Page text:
When Is It Really Time for Employees to Go?
This is a difficult and challenging question for many leaders who rightfully feel the weight of relationships, loyalty, friendships, and payroll. When is it really time for employees to go?
Employee Attrition is Rarely Easy
Employee attrition is rarely an easy process or a desired outcome. High employee retention is often seen as a key talent management indicator of a healthy culture, trusted leadership and a solid strategic growth plan. But not all employees should be retained.
Handling Consistent Under Performers
Let’s start with what most leaders consider the easiest situation from a performance perspective. If you want to create a high performance culture, employees who are consistently under performing (even after you have given them help to try to turn their performance around) should be let go within 90-days. Why? Because allowing under performers to stay is bad for people and the business.
Why Allowing Under Performers to Stay is Bad
Under performers drag down the rest of the team causing performance, morale, and engagement to suffer. This happens in two ways.
Handling Barely Acceptable Employee Performance
But what if employees are performing at a barely acceptable level? It can be difficult to manage performance when someone’s work is average. Over time, mediocrity tends to negatively affect team performance. There are two questions you need to answer before it is really time for employees to go who are barley or averagely performing:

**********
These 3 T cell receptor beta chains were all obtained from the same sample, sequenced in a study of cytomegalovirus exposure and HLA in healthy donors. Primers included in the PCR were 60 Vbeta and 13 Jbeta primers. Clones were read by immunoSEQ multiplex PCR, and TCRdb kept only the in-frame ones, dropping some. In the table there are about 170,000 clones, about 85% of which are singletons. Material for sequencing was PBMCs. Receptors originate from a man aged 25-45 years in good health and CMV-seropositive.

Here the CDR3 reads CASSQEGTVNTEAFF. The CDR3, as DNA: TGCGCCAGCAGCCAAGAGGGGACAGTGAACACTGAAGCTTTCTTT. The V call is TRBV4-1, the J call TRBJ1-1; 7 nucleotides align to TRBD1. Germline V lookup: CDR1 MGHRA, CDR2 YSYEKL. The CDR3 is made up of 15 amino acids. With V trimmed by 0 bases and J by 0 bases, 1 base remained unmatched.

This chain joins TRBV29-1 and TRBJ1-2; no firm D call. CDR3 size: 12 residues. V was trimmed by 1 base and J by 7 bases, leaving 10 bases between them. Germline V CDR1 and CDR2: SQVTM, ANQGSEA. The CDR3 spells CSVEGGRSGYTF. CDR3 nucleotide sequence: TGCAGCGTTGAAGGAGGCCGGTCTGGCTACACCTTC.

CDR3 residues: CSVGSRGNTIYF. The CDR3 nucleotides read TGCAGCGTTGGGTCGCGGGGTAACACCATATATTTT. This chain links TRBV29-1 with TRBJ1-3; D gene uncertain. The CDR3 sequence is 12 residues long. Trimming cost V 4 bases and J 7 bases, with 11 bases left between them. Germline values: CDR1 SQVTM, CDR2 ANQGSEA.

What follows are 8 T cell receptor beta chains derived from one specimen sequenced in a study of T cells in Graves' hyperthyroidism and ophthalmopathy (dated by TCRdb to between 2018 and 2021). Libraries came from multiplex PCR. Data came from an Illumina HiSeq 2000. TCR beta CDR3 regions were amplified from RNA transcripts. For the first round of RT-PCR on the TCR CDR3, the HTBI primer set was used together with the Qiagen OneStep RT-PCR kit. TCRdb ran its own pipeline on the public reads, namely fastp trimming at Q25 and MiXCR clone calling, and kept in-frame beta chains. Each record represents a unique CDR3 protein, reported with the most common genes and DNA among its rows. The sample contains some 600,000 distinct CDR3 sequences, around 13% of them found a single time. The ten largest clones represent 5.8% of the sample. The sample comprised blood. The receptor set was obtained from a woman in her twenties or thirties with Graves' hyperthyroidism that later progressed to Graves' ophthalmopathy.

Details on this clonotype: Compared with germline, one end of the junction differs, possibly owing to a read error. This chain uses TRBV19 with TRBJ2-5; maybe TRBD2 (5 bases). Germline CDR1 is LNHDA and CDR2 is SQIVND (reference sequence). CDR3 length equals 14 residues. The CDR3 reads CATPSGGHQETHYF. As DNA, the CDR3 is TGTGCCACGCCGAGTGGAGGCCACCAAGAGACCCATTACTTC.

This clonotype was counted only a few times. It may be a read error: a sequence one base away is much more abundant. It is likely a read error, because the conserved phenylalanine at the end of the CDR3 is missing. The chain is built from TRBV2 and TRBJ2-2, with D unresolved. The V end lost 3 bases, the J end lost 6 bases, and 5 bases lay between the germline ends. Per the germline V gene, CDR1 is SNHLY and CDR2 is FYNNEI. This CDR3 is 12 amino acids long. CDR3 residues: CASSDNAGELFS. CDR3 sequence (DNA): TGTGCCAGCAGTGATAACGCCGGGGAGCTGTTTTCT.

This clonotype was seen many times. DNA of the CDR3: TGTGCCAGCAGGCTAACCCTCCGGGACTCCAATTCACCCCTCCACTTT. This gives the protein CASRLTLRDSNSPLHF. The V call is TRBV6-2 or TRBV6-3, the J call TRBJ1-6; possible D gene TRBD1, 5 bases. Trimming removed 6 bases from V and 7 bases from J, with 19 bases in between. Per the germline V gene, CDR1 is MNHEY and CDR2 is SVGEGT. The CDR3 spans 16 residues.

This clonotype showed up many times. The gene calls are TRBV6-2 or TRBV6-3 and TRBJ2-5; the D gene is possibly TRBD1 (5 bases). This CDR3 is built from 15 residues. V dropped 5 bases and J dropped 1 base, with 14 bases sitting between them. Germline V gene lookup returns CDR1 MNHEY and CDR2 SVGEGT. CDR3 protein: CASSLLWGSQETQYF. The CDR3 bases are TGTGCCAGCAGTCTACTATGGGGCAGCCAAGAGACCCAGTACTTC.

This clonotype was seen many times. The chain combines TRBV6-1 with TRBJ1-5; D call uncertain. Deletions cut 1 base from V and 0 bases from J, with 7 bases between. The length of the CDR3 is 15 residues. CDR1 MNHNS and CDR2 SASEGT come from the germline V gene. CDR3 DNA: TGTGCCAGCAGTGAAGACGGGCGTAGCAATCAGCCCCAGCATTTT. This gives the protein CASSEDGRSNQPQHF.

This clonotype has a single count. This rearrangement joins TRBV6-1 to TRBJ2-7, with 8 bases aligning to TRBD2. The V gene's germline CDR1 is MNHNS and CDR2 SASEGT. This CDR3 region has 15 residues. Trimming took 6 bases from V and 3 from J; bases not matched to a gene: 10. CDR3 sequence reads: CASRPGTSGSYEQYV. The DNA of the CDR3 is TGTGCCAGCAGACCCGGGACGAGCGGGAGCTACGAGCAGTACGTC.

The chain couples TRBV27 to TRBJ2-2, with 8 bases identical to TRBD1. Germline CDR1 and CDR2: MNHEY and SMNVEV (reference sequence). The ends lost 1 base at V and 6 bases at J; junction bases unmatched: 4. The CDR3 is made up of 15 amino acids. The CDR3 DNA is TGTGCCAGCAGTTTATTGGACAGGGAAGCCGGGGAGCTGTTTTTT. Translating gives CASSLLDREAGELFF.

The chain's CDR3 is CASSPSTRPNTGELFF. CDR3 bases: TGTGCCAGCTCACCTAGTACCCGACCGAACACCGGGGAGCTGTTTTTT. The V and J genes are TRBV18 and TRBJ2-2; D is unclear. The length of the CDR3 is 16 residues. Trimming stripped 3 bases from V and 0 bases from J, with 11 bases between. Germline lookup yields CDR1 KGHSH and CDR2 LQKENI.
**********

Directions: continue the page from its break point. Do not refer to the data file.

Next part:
What About People Who Are Diligently Trying to Improve Performance?
If they are working hard to improve their performance, and they are not toxic to their team environment, then you should try to work with them in a way that aligns with your corporate values and talent management philosophy. The key is their attitude. If they are eager to perform at a higher level and will work hard to improve their skills, you likely have a winner. In our experience, skills can be taught – attitude cannot.
Handling Toxic Employees
Employee engagement training experts know that it is really time for employees to be let go when they are under performers and have poor attitudes. Not only are toxic employees cheating the organization’s potential by their poor performance results, but they are also undermining the engagement and performance of others.
The Bottom Line
Set clear and reasonable expectations for both performance and behavior. Then have the necessary conversations and let the right people go in a kind and compassionate way after they have been unable to improve. It will be better for both the employee and the organization.
To learn more about managing poor performance and retaining top talent, download The Only 16-Step Employee Retention Strategy You Need
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